What Recession? Go Away, You’re Bothering Us

winter hatI’m about to enter the dreaded “new car zone”…that black hole of fear and uncertainty, where we wander aimlessly until we emerge on the other side with more horsepower and gadgets than we need having spent more money than we intended.

I go through this exercise every 3 to 4 years. This time I was looking forward to it. After all, we are in a recession; the government subsidized programs have expired, I should be a valuable commodity…a qualified customer who is serious about driving a new car. I’ll be treated like a queen.

More like a peasant with the plague.

This past weekend I pull in to a local dealership. (I’d love to name them, but I’m going to restrain myself) I’m driving a 4 year old mid-level sedan…it was even clean; I’m nicely dressed…for a weekend; My hair is combed and I have make-up on. There isn’t much more I could have done to appear “legitimate”.

Five salespeople were sitting in a circle shooting the “breeze”. I stood in the showroom for nearly ten minutes before anyone came near me. When someone did, I momentarily thought I had wandered into Cabela’s: The person was wearing one of those hats like you see in the movies on the head of the crazy husband who murders his wife and puts her body through a chipper.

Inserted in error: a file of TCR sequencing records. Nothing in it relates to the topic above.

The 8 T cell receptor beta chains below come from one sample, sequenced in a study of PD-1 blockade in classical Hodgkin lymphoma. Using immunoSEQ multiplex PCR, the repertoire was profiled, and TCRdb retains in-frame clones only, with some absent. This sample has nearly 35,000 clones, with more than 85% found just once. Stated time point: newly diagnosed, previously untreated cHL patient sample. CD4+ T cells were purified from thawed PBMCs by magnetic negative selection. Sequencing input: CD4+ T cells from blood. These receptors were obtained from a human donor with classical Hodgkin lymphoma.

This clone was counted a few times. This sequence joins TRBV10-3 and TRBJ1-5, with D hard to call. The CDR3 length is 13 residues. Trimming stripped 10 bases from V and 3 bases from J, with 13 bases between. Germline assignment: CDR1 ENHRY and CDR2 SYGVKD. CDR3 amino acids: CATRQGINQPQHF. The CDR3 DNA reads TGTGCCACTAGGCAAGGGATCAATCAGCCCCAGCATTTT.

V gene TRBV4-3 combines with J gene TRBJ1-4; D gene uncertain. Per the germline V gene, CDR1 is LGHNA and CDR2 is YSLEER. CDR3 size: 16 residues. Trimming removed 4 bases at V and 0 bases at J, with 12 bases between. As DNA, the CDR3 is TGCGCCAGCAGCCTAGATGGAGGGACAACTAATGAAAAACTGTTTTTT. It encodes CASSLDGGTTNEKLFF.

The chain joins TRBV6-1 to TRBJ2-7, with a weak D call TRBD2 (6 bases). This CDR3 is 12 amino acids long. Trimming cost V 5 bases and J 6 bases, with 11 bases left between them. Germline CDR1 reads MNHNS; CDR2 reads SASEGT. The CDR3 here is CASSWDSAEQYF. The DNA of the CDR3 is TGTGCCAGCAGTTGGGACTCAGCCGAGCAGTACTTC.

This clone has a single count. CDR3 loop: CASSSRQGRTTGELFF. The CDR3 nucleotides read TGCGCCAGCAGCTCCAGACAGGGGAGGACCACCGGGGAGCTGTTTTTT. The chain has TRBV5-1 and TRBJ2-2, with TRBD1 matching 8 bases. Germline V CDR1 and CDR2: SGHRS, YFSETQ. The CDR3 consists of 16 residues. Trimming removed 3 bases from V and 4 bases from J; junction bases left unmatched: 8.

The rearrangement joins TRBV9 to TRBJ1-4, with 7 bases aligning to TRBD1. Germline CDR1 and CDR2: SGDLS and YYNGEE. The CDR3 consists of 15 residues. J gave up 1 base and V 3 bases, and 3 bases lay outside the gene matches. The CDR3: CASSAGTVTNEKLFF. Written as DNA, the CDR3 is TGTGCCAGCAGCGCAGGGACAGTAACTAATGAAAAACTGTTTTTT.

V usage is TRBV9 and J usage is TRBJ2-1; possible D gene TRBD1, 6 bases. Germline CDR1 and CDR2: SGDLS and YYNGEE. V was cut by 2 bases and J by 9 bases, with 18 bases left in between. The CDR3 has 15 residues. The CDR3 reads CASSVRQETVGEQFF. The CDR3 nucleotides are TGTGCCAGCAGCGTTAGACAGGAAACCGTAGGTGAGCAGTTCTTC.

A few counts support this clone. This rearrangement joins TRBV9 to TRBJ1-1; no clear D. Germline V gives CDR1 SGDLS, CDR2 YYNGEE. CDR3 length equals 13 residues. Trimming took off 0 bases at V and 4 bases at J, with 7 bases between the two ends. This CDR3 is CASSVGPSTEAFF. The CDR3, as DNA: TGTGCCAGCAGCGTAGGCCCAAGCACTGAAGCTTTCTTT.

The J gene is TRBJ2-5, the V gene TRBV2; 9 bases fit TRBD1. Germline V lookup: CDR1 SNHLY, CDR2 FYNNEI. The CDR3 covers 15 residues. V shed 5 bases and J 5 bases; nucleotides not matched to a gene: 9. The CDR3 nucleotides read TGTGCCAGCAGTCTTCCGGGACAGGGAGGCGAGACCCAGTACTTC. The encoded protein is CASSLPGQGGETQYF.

I spent the next ten minutes trying to convince the salesperson that one of the models I was serious about acquiring was what he had on the showroom floor. I opened the door, sat in the driver’s seat, studied the dashboard display, even asked a somewhat intelligent question about whether it had 17” wheels. Still nothing.

Out of sheer frustration at my continuing inspection of the car, the woodsman took me to his sales manager who was perched high on a dais. Peering over the edge, like a judge at a recalcitrant criminal, the manager asked me how much I was willing to spend. The answer didn’t seem to please him and he told me that he had just sold a similar car to a very elderly couple; I knew I should have bought that skin tightening cream, and they had paid $100 a month more than my price range.

As hard as it is to believe, in this economy, or at any time for that matter, I was allowed to walk out of that showroom without ever having been asked my name or  how to contact me, without being presented a business card, and with no offer of follow-up.

Just as soon as I have a new car from a dealer who values my business, I’m going to reprise that scene in Pretty Woman where, after having spent a fortune on clothes in another store, Julia Roberts walks back in to the Rodeo Drive boutique that wouldn’t serve her the day before, and says to them, “You work on commission, right?” I was in here before and you wouldn’t serve me. Big mistake.”